1. a very small quantity of something; a slight trace, as of a particular taste or flavor
Sunday Soupçons is where I scribble mini-reviews for books I don’t have the brainspace/eloquence/smarts to write about in depth – or if I just don’t have anything interesting to say beyond I LIKED IT AND YOU SHOULD READ IT TOO!
Just one this week!Those Who Hunt the Night (James Asher, #1) by Barbara Hambly
Genres: Fantasy, Historical Fantasy, Horror
PoV: 3rd person, two PoVs
At the turn of the twentieth century, a former spy is called into service to hunt down a vampire killer...
Once a spy for Queen Victoria, James Asher has fought for Britain on every continent, using his quick wits to protect the Empire at all costs. After years of grueling service, he marries and retires to a simple academic’s life at Oxford. But his peace is shattered one night with the arrival of a Spanish vampire named Don Simon. Don Simon can disappear into fog, move faster than the eye can see, and immobilize Asher—and his young bride—with a wave of his hand. Asher is at his mercy, and has no choice but to give his help.
Because someone is killing the vampires of London, and James Asher must find out who—before he becomes a victim himself.
For years, I’ve reread this entire series almost every year. Hambly’s prose is decadently sensual, some of the most beautiful I’ve ever read (this applies to all her books, not just the James Asher series!) while simultaneously being some of the most compellingly readable – Those Who Hunt the Night is one of a small handful of go-to books when I’m ill, in pain, or having a Bad Brain Day, because even when I feel awful it (and the sequels) can always draw me in.
Beyond the prose, it has two huge things going for it: Hambly’s vampires are hands down my favourite in fiction, and secondly, despite it being called the James Asher series, Lydia Asher, his wife, is a major PoV character with an enormous amount of agency. She and James are partners in the truest sense of the word; the first thing James does when he discovers vampires are read is tell Lydia – no lying, no making up stories or trying to protect her from the truth, just pure honesty. And their relationship and trust in each other is so strong that she believes him!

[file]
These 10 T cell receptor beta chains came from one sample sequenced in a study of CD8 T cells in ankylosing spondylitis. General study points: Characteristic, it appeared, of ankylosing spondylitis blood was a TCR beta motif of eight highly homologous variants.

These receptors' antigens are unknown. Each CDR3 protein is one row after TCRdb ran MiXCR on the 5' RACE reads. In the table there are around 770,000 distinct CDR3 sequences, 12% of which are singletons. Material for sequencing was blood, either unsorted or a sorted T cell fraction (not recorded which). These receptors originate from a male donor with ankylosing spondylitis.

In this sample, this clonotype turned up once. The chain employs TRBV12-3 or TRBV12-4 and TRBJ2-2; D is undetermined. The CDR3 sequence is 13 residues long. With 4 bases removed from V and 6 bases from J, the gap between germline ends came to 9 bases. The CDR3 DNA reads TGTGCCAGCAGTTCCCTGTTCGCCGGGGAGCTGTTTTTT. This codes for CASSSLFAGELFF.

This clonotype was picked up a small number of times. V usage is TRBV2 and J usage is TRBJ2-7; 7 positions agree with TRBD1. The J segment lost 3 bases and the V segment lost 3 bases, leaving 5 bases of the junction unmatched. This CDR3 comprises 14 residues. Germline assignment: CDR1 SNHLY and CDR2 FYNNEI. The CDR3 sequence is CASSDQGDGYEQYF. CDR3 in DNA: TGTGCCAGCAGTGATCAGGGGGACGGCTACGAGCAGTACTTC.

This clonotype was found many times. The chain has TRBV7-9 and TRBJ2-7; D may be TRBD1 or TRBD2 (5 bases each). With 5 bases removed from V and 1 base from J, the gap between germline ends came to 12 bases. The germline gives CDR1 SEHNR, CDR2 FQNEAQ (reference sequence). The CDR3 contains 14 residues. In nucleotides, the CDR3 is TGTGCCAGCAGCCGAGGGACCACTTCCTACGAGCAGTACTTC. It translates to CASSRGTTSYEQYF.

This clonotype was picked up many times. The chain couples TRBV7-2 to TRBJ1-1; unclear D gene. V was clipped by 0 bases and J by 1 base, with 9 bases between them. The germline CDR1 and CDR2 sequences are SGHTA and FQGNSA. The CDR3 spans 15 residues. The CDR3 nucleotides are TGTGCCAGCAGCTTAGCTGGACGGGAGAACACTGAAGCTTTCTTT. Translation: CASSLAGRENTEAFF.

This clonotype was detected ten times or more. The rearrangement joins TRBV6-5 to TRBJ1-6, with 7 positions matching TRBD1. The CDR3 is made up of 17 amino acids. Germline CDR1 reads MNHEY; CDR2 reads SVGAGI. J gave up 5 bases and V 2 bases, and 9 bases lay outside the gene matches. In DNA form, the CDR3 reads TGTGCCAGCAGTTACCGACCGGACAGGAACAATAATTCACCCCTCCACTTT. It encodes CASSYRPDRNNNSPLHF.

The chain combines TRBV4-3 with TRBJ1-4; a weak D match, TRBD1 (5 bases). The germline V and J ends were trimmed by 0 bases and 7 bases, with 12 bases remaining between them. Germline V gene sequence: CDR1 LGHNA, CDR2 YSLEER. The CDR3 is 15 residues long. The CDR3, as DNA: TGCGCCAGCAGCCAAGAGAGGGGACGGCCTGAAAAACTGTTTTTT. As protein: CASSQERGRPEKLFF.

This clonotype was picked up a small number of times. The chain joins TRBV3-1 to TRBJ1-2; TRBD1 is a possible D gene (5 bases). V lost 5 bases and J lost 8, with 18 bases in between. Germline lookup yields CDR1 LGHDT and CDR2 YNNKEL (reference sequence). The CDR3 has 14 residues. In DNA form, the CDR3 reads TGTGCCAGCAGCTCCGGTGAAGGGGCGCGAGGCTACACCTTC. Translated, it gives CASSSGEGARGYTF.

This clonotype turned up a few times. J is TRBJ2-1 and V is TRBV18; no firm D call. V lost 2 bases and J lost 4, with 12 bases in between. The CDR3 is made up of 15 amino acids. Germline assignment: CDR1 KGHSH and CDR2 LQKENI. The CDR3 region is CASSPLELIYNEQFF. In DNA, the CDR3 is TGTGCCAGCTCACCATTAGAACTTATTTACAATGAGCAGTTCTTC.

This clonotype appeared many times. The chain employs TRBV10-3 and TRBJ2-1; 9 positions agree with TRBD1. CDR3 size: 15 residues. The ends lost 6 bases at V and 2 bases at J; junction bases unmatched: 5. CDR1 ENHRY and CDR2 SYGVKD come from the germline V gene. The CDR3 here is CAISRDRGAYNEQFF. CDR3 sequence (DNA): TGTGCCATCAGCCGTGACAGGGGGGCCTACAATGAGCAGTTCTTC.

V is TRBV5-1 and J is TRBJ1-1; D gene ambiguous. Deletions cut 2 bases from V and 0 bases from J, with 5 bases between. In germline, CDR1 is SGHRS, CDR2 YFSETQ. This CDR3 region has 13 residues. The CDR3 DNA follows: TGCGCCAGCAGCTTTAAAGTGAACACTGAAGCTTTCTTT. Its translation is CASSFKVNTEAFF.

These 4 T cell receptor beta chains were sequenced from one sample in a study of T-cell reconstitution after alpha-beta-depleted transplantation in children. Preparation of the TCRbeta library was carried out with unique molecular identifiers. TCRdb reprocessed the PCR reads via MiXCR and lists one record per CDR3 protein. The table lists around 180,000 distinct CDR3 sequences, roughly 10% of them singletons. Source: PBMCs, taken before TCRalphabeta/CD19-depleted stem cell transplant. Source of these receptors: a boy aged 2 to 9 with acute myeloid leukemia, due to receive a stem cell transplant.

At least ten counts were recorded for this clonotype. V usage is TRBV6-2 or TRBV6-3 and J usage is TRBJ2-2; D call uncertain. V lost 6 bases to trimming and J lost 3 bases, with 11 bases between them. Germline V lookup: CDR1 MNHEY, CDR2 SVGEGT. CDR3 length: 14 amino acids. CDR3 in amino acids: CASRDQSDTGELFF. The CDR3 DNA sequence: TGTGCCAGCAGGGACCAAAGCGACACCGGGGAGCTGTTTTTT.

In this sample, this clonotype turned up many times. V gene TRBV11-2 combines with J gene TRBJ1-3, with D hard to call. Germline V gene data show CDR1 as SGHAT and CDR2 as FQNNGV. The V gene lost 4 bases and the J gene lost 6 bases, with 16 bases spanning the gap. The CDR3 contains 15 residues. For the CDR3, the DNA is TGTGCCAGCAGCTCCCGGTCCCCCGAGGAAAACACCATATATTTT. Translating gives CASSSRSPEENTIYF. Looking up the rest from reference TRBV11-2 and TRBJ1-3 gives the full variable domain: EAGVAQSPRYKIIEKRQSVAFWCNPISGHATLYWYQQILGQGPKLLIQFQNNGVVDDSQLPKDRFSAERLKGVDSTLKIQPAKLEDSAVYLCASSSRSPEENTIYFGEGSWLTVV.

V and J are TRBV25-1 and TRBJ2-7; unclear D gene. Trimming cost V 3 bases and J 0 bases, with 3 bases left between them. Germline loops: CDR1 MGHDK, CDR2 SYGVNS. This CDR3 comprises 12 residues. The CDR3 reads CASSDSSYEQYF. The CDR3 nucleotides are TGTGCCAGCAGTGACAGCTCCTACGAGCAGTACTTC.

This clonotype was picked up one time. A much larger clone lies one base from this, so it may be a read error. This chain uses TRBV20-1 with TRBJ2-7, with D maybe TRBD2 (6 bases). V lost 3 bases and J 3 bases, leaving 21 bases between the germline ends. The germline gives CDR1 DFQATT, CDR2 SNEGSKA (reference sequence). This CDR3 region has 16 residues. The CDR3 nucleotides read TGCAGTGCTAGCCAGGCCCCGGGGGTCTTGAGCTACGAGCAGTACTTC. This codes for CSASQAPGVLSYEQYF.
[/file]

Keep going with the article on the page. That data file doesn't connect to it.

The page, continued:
I’ve just never seen a married couple like that in fiction, before or since. I love it so much!
As for the vampires: I get frustrated with vampires who are basically just humans who drink blood. I want to read about vampires who feel completely Other; alien and at least a little frightening, not mindlessly evil but beings I can’t completely understand, either. Hambly nails this; her vampires are still people, but the transformation from human to vampire has affected much more than their diet, and they absolutely feel deliciously and wholly Other. I also adore how James and particularly Lydia (who’s a doctor) speculate as to what vampirism is and how it might work; Hambly points out that it being a series of interlocking viruses would explain quite a few vampiric weaknesses, like their inability to tolerate silver. But there’s still a mystery at the heart of what makes up a vampire that I find absolutely wonderful – there’s still that element of magic and/or horror in the mix, inextricable from the rest.
Strongly recommended, especially for anyone bored with the usual vampire portrayals!
Have you read any of Barbara Hambly’s books?